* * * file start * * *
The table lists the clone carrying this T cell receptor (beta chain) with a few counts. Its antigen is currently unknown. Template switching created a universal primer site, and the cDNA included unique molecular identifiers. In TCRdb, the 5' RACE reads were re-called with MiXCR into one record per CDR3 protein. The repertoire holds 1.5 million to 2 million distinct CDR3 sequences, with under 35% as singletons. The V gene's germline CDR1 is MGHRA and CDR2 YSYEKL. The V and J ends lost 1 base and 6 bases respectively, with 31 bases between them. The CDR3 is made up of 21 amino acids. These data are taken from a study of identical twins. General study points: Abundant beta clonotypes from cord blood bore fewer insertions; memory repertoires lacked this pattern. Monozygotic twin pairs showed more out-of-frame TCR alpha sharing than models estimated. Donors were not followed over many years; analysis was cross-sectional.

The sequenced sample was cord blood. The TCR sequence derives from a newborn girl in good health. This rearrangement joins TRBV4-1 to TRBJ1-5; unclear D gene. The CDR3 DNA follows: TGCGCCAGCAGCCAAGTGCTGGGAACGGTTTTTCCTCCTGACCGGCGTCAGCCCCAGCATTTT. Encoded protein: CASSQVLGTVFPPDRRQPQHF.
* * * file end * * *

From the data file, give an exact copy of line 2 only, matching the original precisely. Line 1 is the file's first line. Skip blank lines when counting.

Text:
The sequenced sample was cord blood. The TCR sequence derives from a newborn girl in good health. This rearrangement joins TRBV4-1 to TRBJ1-5; unclear D gene. The CDR3 DNA follows: TGCGCCAGCAGCCAAGTGCTGGGAACGGTTTTTCCTCCTGACCGGCGTCAGCCCCAGCATTTT. Encoded protein: CASSQVLGTVFPPDRRQPQHF.